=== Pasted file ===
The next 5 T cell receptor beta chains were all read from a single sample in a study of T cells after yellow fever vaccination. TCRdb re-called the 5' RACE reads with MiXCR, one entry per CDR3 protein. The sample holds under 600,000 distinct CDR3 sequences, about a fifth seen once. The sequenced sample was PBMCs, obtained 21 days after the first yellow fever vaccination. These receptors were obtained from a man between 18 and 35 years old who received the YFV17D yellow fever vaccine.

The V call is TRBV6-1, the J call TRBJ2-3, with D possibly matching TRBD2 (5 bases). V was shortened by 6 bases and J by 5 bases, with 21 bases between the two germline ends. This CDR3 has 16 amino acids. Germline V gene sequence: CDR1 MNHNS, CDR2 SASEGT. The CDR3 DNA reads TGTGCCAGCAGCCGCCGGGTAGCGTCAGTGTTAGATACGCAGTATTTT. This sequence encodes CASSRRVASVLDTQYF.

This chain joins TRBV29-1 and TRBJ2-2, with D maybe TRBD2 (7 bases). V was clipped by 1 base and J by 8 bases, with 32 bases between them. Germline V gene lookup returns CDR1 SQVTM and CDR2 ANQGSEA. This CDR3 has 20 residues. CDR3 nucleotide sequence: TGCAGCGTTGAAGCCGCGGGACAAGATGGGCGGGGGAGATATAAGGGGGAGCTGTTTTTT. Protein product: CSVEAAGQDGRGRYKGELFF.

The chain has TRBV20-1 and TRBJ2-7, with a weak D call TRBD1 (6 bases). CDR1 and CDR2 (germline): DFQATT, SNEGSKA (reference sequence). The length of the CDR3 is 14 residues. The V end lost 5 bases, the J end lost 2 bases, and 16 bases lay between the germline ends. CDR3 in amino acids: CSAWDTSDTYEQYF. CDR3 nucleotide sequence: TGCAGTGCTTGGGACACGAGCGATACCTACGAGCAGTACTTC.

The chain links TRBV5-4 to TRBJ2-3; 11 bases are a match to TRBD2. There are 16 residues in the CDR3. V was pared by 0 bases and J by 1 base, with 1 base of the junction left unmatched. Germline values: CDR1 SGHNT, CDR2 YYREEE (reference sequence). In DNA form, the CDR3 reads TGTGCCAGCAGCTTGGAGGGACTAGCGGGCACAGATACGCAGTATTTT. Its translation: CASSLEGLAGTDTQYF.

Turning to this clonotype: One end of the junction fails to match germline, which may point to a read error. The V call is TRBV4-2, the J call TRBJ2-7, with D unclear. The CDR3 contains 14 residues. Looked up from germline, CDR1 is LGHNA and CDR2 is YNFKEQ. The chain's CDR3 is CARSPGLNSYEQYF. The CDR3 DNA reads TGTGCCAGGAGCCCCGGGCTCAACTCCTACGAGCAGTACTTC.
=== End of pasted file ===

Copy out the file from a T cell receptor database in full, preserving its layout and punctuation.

The next 5 T cell receptor beta chains were all read from a single sample in a study of T cells after yellow fever vaccination. TCRdb re-called the 5' RACE reads with MiXCR, one entry per CDR3 protein. The sample holds under 600,000 distinct CDR3 sequences, about a fifth seen once. The sequenced sample was PBMCs, obtained 21 days after the first yellow fever vaccination. These receptors were obtained from a man between 18 and 35 years old who received the YFV17D yellow fever vaccine.

The V call is TRBV6-1, the J call TRBJ2-3, with D possibly matching TRBD2 (5 bases). V was shortened by 6 bases and J by 5 bases, with 21 bases between the two germline ends. This CDR3 has 16 amino acids. Germline V gene sequence: CDR1 MNHNS, CDR2 SASEGT. The CDR3 DNA reads TGTGCCAGCAGCCGCCGGGTAGCGTCAGTGTTAGATACGCAGTATTTT. This sequence encodes CASSRRVASVLDTQYF.

This chain joins TRBV29-1 and TRBJ2-2, with D maybe TRBD2 (7 bases). V was clipped by 1 base and J by 8 bases, with 32 bases between them. Germline V gene lookup returns CDR1 SQVTM and CDR2 ANQGSEA. This CDR3 has 20 residues. CDR3 nucleotide sequence: TGCAGCGTTGAAGCCGCGGGACAAGATGGGCGGGGGAGATATAAGGGGGAGCTGTTTTTT. Protein product: CSVEAAGQDGRGRYKGELFF.

The chain has TRBV20-1 and TRBJ2-7, with a weak D call TRBD1 (6 bases). CDR1 and CDR2 (germline): DFQATT, SNEGSKA (reference sequence). The length of the CDR3 is 14 residues. The V end lost 5 bases, the J end lost 2 bases, and 16 bases lay between the germline ends. CDR3 in amino acids: CSAWDTSDTYEQYF. CDR3 nucleotide sequence: TGCAGTGCTTGGGACACGAGCGATACCTACGAGCAGTACTTC.

The chain links TRBV5-4 to TRBJ2-3; 11 bases are a match to TRBD2. There are 16 residues in the CDR3. V was pared by 0 bases and J by 1 base, with 1 base of the junction left unmatched. Germline values: CDR1 SGHNT, CDR2 YYREEE (reference sequence). In DNA form, the CDR3 reads TGTGCCAGCAGCTTGGAGGGACTAGCGGGCACAGATACGCAGTATTTT. Its translation: CASSLEGLAGTDTQYF.

Turning to this clonotype: One end of the junction fails to match germline, which may point to a read error. The V call is TRBV4-2, the J call TRBJ2-7, with D unclear. The CDR3 contains 14 residues. Looked up from germline, CDR1 is LGHNA and CDR2 is YNFKEQ. The chain's CDR3 is CARSPGLNSYEQYF. The CDR3 DNA reads TGTGCCAGGAGCCCCGGGCTCAACTCCTACGAGCAGTACTTC.